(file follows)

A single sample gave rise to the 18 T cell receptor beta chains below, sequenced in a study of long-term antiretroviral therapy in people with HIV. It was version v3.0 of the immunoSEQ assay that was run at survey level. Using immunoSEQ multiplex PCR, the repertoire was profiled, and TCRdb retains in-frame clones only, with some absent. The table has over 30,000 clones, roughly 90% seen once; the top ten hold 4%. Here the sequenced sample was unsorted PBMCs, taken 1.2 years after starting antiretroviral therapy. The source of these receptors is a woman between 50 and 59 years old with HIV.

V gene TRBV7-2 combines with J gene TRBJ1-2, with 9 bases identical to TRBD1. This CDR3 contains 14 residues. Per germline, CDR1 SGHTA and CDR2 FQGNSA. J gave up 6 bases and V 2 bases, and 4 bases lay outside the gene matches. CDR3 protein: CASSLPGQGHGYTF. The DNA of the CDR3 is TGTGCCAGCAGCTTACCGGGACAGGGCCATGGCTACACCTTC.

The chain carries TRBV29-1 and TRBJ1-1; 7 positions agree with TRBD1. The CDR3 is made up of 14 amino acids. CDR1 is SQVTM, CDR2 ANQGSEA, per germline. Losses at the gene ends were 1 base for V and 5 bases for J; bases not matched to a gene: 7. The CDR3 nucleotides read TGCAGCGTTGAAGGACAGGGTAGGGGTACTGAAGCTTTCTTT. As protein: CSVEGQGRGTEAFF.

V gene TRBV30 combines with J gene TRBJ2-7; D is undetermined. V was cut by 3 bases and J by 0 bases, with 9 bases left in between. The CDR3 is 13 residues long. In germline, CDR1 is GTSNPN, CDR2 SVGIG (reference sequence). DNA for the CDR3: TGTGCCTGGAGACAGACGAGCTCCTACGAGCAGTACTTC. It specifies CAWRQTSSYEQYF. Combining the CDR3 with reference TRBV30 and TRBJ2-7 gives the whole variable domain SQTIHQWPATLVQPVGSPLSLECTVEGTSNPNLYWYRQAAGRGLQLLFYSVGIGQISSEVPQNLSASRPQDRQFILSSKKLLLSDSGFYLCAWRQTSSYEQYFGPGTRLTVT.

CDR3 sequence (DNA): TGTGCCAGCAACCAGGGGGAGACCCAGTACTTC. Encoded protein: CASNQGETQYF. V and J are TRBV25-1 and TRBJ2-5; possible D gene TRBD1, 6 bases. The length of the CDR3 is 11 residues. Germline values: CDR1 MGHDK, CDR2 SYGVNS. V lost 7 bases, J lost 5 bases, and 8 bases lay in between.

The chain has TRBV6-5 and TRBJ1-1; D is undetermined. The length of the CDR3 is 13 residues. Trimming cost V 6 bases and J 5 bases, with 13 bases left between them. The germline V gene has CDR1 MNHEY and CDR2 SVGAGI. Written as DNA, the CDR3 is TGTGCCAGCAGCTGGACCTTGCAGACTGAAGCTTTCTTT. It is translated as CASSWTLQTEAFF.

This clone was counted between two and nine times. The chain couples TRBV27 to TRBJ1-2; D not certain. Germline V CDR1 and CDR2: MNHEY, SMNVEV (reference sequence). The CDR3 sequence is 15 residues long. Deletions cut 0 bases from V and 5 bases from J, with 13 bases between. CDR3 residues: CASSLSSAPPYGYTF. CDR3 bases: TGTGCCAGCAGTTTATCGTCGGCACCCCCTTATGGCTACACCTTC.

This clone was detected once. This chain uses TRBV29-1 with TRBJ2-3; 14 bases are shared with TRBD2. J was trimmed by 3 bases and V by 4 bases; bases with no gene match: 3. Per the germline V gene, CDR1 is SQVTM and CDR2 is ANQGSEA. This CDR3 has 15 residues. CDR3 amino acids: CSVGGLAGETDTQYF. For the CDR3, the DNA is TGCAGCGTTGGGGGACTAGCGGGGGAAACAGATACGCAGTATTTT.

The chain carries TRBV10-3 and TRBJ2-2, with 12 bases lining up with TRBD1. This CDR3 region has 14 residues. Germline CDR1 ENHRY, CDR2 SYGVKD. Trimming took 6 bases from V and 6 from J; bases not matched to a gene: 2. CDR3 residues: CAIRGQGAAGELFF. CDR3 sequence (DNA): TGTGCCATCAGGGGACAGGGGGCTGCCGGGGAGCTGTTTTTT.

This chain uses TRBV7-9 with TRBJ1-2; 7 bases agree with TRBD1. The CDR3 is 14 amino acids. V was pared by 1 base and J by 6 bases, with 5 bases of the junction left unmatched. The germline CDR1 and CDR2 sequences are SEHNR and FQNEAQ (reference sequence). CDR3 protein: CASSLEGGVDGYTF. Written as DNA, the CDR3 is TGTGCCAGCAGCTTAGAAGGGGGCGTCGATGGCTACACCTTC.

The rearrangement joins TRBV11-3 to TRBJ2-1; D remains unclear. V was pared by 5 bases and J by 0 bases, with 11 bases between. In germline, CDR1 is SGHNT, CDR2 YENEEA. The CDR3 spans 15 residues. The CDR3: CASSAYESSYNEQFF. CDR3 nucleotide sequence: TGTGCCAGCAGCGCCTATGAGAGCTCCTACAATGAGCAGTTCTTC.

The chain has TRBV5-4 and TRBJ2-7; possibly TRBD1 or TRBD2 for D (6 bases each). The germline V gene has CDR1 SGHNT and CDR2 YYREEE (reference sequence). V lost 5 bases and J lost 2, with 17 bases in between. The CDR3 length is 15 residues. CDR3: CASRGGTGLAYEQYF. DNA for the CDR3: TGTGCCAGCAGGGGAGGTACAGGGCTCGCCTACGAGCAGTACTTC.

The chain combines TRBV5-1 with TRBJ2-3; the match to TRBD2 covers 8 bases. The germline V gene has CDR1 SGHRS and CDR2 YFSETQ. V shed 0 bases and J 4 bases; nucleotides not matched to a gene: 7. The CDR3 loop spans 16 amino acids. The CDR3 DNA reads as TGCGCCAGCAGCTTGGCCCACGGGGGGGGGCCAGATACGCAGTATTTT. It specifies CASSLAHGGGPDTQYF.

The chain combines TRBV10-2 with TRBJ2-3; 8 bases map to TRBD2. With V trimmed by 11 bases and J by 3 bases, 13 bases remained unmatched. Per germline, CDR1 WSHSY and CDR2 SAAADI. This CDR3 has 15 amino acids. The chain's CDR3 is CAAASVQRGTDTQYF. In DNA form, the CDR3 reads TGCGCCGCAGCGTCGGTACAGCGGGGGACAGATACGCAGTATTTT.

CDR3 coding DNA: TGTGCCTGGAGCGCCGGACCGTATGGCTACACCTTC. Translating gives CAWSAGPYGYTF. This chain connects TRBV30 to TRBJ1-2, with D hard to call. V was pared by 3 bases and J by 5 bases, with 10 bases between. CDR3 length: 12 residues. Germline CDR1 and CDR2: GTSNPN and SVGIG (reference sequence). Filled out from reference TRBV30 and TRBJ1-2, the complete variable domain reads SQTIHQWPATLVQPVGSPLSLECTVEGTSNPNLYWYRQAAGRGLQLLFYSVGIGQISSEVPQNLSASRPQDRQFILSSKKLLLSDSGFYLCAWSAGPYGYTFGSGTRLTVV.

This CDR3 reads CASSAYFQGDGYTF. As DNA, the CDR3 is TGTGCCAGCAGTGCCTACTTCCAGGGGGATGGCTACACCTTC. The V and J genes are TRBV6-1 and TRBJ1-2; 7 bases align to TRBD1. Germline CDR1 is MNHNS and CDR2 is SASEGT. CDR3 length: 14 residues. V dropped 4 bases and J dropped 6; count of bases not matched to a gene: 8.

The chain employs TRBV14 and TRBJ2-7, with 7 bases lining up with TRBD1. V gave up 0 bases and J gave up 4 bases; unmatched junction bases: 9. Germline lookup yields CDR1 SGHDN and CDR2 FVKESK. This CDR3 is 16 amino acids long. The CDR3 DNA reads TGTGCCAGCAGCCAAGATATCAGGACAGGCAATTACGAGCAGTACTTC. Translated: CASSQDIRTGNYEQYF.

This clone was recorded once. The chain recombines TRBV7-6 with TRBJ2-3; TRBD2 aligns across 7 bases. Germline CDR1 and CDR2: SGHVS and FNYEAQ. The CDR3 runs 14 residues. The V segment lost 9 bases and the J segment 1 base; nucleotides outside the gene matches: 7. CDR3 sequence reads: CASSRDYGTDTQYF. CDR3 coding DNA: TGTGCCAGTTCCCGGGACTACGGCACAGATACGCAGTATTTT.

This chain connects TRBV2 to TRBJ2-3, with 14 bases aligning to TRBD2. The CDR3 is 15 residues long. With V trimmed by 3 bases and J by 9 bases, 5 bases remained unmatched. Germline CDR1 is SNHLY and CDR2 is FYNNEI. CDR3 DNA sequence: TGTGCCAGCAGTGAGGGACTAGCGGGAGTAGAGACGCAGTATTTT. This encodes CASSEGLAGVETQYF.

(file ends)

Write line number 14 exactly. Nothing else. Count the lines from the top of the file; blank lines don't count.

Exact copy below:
The chain combines TRBV10-2 with TRBJ2-3; 8 bases map to TRBD2. With V trimmed by 11 bases and J by 3 bases, 13 bases remained unmatched. Per germline, CDR1 WSHSY and CDR2 SAAADI. This CDR3 has 15 amino acids. The chain's CDR3 is CAAASVQRGTDTQYF. In DNA form, the CDR3 reads TGCGCCGCAGCGTCGGTACAGCGGGGGACAGATACGCAGTATTTT.